June 2020
Volume 61, Issue 7
Free
ARVO Annual Meeting Abstract  |   June 2020
Detection of Retinal Detachment by ED Clinicians on OCT Images versus Fundus Photos
Author Affiliations & Notes
  • Shivram Ayyappan Chandramouli
    Ophthalmology, Duke University, Durham, North Carolina, United States
  • Lejla Vajzovic
    Ophthalmology, Duke University, Durham, North Carolina, United States
  • Dilraj Grewal
    Ophthalmology, Duke University, Durham, North Carolina, United States
  • Alexander Limkakeng
    Emergency Medicine, Duke University, Durham, North Carolina, United States
  • Ryan P McNabb
    Ophthalmology, Duke University, Durham, North Carolina, United States
  • Anthony N Kuo
    Ophthalmology, Duke University, Durham, North Carolina, United States
  • Footnotes
    Commercial Relationships   Shivram Chandramouli, None; Lejla Vajzovic, Heidelberg (F); Dilraj Grewal, Alimera Sciences (C), Clearside Biomedical (C), EyePoint Pharmaceuticals (C); Alexander Limkakeng, None; Ryan McNabb, Leica Microsystems (P); Anthony Kuo, Leica Microsystems (P)
  • Footnotes
    Support  NIH R01-EY029302
Investigative Ophthalmology & Visual Science June 2020, Vol.61, 3743. doi:
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      Shivram Ayyappan Chandramouli, Lejla Vajzovic, Dilraj Grewal, Alexander Limkakeng, Ryan P McNabb, Anthony N Kuo; Detection of Retinal Detachment by ED Clinicians on OCT Images versus Fundus Photos. Invest. Ophthalmol. Vis. Sci. 2020;61(7):3743.

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      © ARVO (1962-2015); The Authors (2016-present)

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Abstract

Purpose : Retinal detachment (RD) is an ocular emergency that can quickly progress to complete loss of vision without prompt diagnosis and treatment. Current standard of care in the emergency department (ED) is to examine the fundus with a direct ophthalmoscope, a difficult-to-use instrument with a limited en face view. Optical coherence tomography (OCT) is a promising alternative that offers cross-sectional images of the retina with micrometer resolution. This study tested the hypothesis that ED clinicians can detect RD with greater sensitivity and specificity on OCT images versus en face fundus photographs.

Methods : A retrospective dataset was assembled from 55 eyes (30 with RD, 25 without RD) recently treated at Duke Eye Center. One fundus photo and one paired OCT image were used from each eye for a total of 110 images (Figure 1). All images were acquired and interpreted by retina specialists as part of routine clinical care. Nine ED clinicians at Duke Health participated in this study. Each clinician first reviewed a handout on the detection of RD on fundus photos and OCT images, and then evaluated all 110 images for the presence of RD. Sensitivity and specificity were calculated for each imaging modality using the retina specialists’ prior interpretations as the gold standard. Wilcoxon signed-rank test (WSRT) was used to compare the paired differences between fundus photos and OCT images.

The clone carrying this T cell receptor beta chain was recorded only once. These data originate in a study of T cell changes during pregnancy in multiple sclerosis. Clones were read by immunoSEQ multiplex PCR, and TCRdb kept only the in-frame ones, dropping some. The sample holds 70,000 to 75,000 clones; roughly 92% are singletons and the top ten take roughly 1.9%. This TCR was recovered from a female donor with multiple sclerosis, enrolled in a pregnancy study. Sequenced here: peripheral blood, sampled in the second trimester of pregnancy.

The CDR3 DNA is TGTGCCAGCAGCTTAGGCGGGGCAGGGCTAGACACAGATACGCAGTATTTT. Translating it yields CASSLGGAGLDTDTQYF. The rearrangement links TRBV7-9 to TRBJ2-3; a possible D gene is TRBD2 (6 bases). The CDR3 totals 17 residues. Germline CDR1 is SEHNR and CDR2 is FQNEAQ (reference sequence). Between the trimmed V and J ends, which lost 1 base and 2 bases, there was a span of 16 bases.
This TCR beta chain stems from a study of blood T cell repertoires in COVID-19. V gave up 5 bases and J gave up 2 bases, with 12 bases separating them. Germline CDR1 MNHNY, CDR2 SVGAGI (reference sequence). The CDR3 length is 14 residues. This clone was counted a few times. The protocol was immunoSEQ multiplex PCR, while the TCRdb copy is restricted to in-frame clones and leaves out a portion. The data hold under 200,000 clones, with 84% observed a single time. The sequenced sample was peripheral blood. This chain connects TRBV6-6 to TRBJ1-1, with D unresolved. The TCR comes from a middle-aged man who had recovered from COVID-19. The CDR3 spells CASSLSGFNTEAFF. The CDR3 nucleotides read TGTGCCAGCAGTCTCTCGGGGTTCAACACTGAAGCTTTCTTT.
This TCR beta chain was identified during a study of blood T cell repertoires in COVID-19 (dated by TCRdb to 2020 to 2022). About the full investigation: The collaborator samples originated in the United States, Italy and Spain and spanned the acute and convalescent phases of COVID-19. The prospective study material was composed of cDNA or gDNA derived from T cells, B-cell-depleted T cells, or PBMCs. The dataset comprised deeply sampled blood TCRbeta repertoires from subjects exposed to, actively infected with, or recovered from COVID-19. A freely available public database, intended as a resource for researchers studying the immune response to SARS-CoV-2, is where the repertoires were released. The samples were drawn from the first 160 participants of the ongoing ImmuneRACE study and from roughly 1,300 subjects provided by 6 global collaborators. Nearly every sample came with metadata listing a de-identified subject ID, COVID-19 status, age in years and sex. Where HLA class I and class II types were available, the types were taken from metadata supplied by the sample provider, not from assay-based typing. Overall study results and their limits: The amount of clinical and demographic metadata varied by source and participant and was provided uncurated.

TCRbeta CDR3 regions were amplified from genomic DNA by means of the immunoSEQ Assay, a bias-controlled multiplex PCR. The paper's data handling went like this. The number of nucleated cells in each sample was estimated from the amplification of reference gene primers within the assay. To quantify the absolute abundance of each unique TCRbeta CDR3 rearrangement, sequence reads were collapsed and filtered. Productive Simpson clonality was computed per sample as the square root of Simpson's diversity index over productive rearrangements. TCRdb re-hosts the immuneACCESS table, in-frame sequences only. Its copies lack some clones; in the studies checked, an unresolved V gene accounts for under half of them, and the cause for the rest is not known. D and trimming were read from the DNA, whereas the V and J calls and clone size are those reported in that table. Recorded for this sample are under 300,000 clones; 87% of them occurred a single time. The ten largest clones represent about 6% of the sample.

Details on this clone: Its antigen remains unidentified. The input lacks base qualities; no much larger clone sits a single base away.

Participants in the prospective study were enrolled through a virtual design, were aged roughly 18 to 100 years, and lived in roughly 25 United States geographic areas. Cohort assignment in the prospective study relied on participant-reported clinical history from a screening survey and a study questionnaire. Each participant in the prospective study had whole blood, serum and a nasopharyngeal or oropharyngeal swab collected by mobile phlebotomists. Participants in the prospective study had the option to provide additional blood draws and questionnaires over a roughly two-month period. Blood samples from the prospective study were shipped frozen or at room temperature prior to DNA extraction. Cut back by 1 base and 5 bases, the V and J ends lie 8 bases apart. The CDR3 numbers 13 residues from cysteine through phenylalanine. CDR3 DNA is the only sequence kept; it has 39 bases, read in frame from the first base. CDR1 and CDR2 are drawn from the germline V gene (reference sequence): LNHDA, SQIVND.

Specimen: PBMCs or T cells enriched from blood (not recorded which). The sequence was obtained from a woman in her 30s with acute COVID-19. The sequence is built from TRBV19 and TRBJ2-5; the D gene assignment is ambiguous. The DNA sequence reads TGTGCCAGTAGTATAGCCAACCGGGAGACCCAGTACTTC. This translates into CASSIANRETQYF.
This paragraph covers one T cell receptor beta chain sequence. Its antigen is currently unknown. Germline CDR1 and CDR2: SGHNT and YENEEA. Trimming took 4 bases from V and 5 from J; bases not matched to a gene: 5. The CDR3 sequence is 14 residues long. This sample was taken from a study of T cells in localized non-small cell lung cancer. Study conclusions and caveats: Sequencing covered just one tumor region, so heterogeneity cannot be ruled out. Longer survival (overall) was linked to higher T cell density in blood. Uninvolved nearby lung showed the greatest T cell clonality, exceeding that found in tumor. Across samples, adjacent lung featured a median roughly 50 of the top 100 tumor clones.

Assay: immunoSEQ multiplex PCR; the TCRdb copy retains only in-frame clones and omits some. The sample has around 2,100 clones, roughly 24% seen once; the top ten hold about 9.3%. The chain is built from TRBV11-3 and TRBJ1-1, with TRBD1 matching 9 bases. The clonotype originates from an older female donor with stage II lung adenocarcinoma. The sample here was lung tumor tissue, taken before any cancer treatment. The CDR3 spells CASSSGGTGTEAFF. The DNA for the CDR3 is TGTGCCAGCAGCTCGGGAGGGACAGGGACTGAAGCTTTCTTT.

Results : ED clinicians achieved 97% sensitivity and 93% specificity on OCT images as compared to 75% sensitivity and 96% specificity on fundus photos (Table 1). WSRT indicated that sensitivity on OCT was statistically significantly higher than sensitivity on fundus photos (z = 0, p = 0.0039). There was no significant difference in specificities between OCT and fundus photos (z = 4, p = 0.7500).

Conclusions : ED clinicians detected RD with greater sensitivity on OCT images than on fundus photos. Both imaging modalities had high specificities with no significant difference. These findings suggest that OCT could have excellent diagnostic potential in the ED, at minimum as a highly sensitive screening test for RD.

This is a 2020 ARVO Annual Meeting abstract.

 

Figure 1. (A) Fundus photo of an eye without retinal detachment (RD). (B) Paired OCT image of the same eye as in (A) without RD. (C) Fundus photo of an eye with RD. (D) Paired OCT image of the same eye as in (C) with RD.

Figure 1. (A) Fundus photo of an eye without retinal detachment (RD). (B) Paired OCT image of the same eye as in (A) without RD. (C) Fundus photo of an eye with RD. (D) Paired OCT image of the same eye as in (C) with RD.

 

Table 1. Comparison between ED and Ophthalmology Findings on Fundus Photos and OCT Images

Table 1. Comparison between ED and Ophthalmology Findings on Fundus Photos and OCT Images

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